Who said that maths they are boring? That is because they do not know the innovative method of an Andalusian professor who teaches mathematics and concepts as "complex" as the number Pi or the Pythagorean theorem with candy, Lego pieces or with a lid from a pot and string. Do you want to know its history? After reading, you just want to go back to the classroom!
The maths They are very important in the life of any person because they appear in all facets of our life at all levels. We use them all, from the grandfather who goes to buy the newspaper and looks at his old watch to know the time, to a millennial looking for a cheap last-minute flight online, to the most experienced scientist in astrophysics or other subjects.
Perhaps, for this reason, Sergio Guirado, an Andalusian math teacher, has wanted to give this subject the importance it deserves. Sergio has created his particular method to teach math to the kids of first, second, third and fourth of the E.S.O. "What I want is that the students memorize as little as possible and that they try to deduce for themselves. And to achieve this, the most important thing is to give them a why and a why, teaching them the origin of things. And, I I am one of those who believes that mathematics can be touched, "he explains.
Working with elements close to the world of children and objects of their interest is the basis of this innovative method of this math teacher. And just like in the table of their classes you can find candies, a lid of a pot or even Lego pieces.
1. Pythagoras theorem with candies
"What I explain with the sugus candies (they are squares) is the geometric proof of the theorem. It goes something like this: The white triangle seen between the three squares is a right triangle and every right triangle verifies that c² = a² + b² ( Whenever we speak of c² =, we speak of the area of a square with side c) ", he says and adds:" In this case, the area of the square formed by orange sugus 5², is equal to the sum of the area of the square of red sugus 3² plus the area of the square formed by the yellow sugus 4². To demonstrate this, we superimpose the 9 red sugus and the 16 yellow ones on the 25 orange ones until we cover the entire orange surface ".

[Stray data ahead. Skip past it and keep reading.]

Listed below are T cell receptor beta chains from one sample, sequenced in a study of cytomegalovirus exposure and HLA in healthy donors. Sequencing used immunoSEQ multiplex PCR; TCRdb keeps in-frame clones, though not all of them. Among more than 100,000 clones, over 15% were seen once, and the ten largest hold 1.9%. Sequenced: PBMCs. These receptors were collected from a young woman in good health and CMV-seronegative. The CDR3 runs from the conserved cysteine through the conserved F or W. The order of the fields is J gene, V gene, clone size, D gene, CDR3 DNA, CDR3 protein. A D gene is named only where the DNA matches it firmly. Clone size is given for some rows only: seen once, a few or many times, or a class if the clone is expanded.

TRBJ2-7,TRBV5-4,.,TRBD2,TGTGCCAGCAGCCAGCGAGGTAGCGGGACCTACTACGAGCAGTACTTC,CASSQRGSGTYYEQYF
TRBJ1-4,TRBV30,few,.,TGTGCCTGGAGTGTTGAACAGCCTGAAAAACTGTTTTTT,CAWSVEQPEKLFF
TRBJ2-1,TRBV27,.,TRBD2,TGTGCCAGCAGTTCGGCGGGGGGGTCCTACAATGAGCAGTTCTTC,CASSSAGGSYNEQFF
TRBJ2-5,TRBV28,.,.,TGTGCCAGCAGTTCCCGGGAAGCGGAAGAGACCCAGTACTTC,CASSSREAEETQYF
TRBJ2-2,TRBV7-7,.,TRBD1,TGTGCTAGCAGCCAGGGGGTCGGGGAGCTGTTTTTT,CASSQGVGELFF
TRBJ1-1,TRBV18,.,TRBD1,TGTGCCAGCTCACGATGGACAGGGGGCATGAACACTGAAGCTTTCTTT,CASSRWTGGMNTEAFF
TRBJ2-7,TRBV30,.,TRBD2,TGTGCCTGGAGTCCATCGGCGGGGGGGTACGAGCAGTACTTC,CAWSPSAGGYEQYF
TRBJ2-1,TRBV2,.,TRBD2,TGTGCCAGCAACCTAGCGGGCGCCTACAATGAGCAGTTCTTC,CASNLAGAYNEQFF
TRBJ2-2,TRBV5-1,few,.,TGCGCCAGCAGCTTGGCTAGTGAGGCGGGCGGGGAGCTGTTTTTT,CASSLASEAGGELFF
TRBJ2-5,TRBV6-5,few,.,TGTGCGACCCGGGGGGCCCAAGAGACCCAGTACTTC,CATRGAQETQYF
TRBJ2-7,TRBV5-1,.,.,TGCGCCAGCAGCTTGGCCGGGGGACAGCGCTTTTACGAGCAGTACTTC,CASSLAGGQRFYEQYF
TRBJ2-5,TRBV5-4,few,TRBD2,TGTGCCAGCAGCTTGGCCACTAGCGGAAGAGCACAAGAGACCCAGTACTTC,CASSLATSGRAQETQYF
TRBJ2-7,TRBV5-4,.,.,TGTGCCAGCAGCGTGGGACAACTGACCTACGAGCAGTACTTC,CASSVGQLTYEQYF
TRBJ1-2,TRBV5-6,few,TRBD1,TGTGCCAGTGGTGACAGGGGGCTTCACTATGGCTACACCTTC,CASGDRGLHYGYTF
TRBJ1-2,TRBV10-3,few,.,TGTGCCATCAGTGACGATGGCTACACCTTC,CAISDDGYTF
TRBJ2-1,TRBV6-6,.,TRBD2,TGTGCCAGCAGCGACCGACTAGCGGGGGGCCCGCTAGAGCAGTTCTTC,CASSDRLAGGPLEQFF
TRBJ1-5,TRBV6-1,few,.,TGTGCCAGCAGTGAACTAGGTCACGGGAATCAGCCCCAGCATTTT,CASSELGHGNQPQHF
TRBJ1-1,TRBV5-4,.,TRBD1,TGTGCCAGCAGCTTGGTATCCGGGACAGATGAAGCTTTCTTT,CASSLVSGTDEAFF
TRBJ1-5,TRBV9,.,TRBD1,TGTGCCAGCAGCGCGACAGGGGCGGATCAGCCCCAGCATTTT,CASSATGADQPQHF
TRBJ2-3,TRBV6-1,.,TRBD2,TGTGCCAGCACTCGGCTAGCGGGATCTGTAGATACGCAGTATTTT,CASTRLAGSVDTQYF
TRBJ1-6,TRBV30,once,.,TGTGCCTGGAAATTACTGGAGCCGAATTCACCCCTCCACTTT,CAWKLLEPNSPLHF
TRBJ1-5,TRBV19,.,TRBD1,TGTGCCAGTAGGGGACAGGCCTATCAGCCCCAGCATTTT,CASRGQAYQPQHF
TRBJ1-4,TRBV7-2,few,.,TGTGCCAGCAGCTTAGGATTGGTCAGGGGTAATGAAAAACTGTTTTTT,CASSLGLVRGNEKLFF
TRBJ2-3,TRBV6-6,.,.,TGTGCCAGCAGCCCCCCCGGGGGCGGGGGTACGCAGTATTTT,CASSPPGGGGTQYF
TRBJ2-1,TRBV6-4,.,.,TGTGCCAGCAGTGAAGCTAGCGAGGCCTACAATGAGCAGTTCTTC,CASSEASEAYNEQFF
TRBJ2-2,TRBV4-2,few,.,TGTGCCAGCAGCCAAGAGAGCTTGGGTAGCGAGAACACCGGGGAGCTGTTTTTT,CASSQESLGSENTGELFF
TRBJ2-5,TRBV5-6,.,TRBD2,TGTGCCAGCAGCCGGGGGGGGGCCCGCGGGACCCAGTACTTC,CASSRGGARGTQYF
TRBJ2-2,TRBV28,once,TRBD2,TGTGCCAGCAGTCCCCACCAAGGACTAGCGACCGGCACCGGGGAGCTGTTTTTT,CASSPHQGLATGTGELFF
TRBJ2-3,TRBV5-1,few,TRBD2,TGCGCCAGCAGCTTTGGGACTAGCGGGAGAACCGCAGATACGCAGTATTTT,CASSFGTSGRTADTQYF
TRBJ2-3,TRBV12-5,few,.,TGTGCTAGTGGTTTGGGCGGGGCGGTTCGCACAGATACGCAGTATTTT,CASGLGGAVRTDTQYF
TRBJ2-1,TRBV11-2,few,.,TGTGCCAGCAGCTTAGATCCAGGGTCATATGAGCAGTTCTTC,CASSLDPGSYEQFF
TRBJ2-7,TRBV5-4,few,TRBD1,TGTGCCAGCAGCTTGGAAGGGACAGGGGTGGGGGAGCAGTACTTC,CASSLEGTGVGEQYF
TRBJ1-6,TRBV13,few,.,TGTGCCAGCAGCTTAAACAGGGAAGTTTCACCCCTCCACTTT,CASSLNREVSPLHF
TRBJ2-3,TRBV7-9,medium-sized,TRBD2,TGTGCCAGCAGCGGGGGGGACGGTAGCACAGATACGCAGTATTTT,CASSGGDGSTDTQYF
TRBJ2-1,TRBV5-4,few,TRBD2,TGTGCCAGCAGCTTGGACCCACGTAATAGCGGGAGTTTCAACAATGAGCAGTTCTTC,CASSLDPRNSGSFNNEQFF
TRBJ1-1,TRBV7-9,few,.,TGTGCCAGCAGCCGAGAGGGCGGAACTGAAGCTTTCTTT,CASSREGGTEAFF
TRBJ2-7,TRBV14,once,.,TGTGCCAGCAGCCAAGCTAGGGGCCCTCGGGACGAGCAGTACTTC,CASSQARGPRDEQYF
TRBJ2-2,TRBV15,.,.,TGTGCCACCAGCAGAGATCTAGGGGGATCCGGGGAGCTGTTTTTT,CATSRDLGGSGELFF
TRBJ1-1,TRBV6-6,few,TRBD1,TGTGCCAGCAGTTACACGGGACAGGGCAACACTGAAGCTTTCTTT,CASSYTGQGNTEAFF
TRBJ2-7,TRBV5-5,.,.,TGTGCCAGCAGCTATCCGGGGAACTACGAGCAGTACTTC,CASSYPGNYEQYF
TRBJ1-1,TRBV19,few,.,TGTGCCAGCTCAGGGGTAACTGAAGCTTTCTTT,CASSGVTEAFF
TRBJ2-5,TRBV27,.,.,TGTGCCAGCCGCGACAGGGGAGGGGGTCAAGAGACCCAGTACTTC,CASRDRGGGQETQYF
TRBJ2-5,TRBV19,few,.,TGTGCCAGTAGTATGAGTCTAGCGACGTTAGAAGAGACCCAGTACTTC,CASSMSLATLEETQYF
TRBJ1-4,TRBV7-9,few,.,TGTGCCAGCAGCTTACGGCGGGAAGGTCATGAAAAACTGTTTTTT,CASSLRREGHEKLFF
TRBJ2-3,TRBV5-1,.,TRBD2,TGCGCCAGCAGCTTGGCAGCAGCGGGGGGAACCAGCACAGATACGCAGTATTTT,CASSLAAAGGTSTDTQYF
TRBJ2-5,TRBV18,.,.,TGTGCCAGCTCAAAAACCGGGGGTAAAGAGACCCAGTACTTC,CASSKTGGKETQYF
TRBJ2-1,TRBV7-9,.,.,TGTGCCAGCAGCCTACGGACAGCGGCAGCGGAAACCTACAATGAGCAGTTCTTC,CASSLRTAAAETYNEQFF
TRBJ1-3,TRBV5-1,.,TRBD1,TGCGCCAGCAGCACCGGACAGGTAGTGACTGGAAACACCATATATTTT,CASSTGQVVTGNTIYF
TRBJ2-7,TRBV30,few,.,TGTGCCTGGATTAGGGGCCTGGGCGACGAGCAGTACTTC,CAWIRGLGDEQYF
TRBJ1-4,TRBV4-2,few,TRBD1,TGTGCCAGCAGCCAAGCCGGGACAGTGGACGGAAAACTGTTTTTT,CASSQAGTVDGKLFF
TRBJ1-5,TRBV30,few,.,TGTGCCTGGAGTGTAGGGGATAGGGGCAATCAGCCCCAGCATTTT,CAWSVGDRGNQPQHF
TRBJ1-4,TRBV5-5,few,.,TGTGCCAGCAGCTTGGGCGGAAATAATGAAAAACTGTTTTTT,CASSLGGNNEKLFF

2. Prime factors with Lego pieces
With Lego pieces, Sergio explains prime factorization and divisibility. "If several Lego pieces are together, they are interpreted as a multiplication of prime numbers. We will separate them until they are broken down into simple pieces that will represent the factorization," he explains.
3. Geometric figures through football and basketball
"In both football and basketball there are many geometric concepts: polygons, such as the game rectangle; circumferences, such as the center of the field; diagonals and triangulations made by the players; spheres represented with the ball, etc. That's why it is difficult to relate the areas and their calculation with these two sports, "he says.
4. The number pi explained with a pot
"The perimeter of a circumference is three times and a little the measure of its diameter. That three times and a little is what in mathematics is called Pi. To demonstrate it, we take the lid of a pot and surround it with a string, then we open the rope and check that the measure of this is three times and a little the measure of the diameter of the lid, "he says.
And, Sergio does all this to always avoid abstraction. How? "When we study the fractions, we do a research work using hotel search pages. If there are a certain number of accommodations in the town, we see what proportion of them are hotels, bed and breakfasts, rural houses, etc ...".
At the end of their classes, the kids, in addition to learn math, They have had a good time and Sergio is happy and satisfied. When he started teaching math with everyday objects, he just wanted to avoid the bored faces of the students. Goal achieved!
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